Posted by Tom Foremski - June 1, 2010
(Image by Damien Van Achter)
In the wake of the Foxconn suicides I've asked Who will be the first "Fair Trade" tech company? Moving beyond "green"...
Becoming the first Fair Trade tech company would not be easy but there is one company that would find it easier than others and that's Apple.
Apple has already taken some steps towards this by topping up Foxconn worker salaries. TechEye reports:
Apple has decided to give the workers a small cut of its profit margin, which it hopes will give workers a better standard of living and slow down the number of suicides that have taken place in the factory, which makes iPads, iPods and iPhones in Taiwan's Hon Hai Precision Industry.
The rumoured 20 percent raise from Apple will raise the cost of labour for the iPad from 2.3 percent of the cost to 3.0 percent of the cost.
A 20% higher salary for its workers is excellent and it comes at a very small overall manufacturing cost increase.
That's a feather in Apple's cap and a potentially great marketing move too.
Fair Trade electronics would mean that every part of a product has been manufactured in a Fair Trade environment. The supply chain for electronics can be massive, it will probably be impossible to make a 100% Fair Trade laptop, for example, for a while yet. But smaller products would be possible, especially if a huge manufacturer such as Foxconn converts part of its factory into Fair Trade production zones.
A 100% Fair Trade electronics product might be tough but it would be possible to calculate how much of a product is "Fair Trade" and issue a percentage number. As more manufacturing facilities within a supply chain are "Fair Trade Certified" that would raise the Fair Trade total for a product, and that can be advertised on the packaging.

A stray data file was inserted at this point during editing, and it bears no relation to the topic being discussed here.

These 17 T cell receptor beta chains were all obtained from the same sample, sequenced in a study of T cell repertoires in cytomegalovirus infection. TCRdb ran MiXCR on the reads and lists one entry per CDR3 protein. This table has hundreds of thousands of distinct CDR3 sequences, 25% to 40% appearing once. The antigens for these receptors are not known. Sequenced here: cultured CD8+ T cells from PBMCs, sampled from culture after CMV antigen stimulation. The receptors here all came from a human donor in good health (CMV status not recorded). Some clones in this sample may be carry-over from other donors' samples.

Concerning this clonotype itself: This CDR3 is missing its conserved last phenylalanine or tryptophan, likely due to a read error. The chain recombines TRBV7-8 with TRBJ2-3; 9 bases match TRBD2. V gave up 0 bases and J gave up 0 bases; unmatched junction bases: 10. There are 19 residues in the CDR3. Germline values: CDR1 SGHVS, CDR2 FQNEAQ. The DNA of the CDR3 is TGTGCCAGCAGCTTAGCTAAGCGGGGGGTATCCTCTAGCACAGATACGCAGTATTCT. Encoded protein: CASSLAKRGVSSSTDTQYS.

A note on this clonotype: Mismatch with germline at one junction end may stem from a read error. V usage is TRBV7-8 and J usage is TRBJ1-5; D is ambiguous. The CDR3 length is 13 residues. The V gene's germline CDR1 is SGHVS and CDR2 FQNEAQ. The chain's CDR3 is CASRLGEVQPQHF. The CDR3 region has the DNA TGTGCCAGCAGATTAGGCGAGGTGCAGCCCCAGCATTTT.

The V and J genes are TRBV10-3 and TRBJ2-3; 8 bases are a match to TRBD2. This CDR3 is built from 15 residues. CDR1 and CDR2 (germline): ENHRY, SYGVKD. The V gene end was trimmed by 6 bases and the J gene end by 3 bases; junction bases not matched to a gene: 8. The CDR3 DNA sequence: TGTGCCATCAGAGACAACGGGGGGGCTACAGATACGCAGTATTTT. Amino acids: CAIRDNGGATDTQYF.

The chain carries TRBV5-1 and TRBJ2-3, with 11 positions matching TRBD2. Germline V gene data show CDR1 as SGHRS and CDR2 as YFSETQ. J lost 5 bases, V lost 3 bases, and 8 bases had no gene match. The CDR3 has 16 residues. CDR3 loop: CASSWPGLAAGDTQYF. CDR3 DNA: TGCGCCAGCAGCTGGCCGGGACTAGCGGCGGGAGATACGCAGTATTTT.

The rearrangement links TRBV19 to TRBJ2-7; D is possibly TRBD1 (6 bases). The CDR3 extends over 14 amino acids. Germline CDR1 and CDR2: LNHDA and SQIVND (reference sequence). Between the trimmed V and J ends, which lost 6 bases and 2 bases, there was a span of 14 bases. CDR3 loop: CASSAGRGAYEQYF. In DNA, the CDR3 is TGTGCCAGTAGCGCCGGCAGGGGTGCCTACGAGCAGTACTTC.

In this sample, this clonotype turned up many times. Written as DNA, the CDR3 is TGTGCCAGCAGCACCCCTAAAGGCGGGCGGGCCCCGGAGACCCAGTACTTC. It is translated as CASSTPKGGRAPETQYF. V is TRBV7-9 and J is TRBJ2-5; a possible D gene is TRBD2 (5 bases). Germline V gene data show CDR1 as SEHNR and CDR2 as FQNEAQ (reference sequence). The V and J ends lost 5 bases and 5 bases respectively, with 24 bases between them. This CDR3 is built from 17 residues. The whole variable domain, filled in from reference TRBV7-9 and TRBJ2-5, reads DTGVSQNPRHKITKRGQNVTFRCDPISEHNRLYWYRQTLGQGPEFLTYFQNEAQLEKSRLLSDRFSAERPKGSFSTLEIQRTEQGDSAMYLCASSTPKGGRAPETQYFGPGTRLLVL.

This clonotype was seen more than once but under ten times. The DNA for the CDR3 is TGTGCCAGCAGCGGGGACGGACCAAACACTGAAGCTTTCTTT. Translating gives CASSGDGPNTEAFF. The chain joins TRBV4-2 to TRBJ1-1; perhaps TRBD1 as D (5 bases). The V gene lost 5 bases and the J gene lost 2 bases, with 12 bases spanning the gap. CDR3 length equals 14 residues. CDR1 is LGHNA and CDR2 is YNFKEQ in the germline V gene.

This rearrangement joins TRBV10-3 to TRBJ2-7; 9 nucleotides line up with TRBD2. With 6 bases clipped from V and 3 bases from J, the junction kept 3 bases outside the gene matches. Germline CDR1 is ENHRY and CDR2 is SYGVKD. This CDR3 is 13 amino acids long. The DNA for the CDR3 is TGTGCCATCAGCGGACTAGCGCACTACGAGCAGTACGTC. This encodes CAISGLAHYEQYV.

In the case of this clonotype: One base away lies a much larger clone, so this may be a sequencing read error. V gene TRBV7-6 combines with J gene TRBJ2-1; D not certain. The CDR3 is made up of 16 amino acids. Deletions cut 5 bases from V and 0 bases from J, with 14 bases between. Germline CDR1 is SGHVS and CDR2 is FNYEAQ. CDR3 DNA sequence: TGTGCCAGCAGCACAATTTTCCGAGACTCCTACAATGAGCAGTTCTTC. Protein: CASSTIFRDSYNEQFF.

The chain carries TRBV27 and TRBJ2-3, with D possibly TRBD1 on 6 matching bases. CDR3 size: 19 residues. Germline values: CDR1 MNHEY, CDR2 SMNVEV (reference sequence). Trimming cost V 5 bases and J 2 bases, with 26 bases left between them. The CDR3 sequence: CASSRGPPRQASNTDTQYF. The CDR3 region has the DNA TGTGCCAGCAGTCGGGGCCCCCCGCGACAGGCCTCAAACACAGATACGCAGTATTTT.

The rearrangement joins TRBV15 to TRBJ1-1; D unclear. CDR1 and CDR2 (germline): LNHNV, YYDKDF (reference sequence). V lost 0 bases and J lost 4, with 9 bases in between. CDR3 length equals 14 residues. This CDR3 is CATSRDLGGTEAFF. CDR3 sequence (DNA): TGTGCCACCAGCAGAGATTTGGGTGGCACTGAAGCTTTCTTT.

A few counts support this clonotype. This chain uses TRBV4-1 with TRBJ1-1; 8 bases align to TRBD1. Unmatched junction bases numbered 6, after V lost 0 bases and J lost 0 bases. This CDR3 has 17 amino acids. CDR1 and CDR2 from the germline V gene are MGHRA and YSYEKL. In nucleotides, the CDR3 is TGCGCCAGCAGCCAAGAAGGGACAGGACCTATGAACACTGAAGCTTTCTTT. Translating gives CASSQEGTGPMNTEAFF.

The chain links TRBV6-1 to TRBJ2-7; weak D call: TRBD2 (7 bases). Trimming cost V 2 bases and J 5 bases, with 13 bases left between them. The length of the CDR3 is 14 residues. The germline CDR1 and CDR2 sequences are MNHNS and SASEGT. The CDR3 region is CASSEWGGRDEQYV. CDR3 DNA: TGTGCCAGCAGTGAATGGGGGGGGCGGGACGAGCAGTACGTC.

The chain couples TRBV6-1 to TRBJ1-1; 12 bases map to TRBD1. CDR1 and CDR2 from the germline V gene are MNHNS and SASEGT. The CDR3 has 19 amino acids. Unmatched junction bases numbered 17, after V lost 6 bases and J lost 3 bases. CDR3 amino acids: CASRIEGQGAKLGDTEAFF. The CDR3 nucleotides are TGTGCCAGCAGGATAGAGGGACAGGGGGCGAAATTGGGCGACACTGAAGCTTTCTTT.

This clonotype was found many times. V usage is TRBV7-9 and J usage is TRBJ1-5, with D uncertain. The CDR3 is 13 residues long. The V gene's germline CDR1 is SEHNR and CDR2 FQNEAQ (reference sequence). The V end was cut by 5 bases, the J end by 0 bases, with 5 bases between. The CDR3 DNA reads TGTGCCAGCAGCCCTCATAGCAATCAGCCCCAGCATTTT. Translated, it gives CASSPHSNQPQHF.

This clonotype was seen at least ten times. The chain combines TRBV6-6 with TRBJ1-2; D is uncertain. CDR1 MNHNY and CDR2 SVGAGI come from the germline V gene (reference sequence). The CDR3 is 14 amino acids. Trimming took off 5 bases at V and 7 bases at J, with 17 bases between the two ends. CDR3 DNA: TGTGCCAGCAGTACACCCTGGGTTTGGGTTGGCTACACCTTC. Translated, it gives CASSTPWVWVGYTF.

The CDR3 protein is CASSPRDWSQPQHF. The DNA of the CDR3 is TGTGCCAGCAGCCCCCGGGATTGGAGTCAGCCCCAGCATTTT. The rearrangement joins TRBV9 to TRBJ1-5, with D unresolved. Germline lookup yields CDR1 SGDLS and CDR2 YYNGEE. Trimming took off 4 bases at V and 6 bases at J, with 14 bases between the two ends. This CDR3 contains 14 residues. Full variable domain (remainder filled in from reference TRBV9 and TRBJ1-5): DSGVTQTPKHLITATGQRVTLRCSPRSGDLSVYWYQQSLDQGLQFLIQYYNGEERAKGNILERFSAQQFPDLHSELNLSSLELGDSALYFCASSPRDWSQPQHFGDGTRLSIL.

When I was in Japan a couple of years agoI met a startup called Rinen. It had developed OpenTrace, a way of tracking the carbon footprint of any product. That same approach could be used to track the Fair Trade content of any product.
Apple has very healthy profit margins on its products, much better than say, Dell, or Hewlett-Packard. Apple's overall profitability is 21%, Dell is at 3%, HP is at 7%.
Apple's profit margins on key products such as the iPhone and iPad are even greater.
Apple can easily absorb higher manufacturing costs, Dell and HP cannot.
What Apple pays in extra manufacturing it could recoup with killer marketing to sell more products.
For example, how would a Dell laptop compete against an Apple Fair Trade laptop?
"Buy Dell! We're cheaper and less fair!"
There's profits in being fair...
The first Fair Trade tech company would reap a bonanza in terms of the marketing opportunities plus all the free publicity surrounding that announcement.
Steve Jobs has taken bold steps in removing porn from the iPad, he's clearly an ethical thinker and leader. Why wouldn't he want Apple to become a Fair Trade company? I'm certain he will. I'm certain that eventually, every company will seek to be Fair Trade.
If it is truly inevitable, why not try to be the first and reap the benefits before everyone else?
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Here is a Pearltree on Fair Trade Electronics. If you know of additional sources send me a pearl and I'll add it.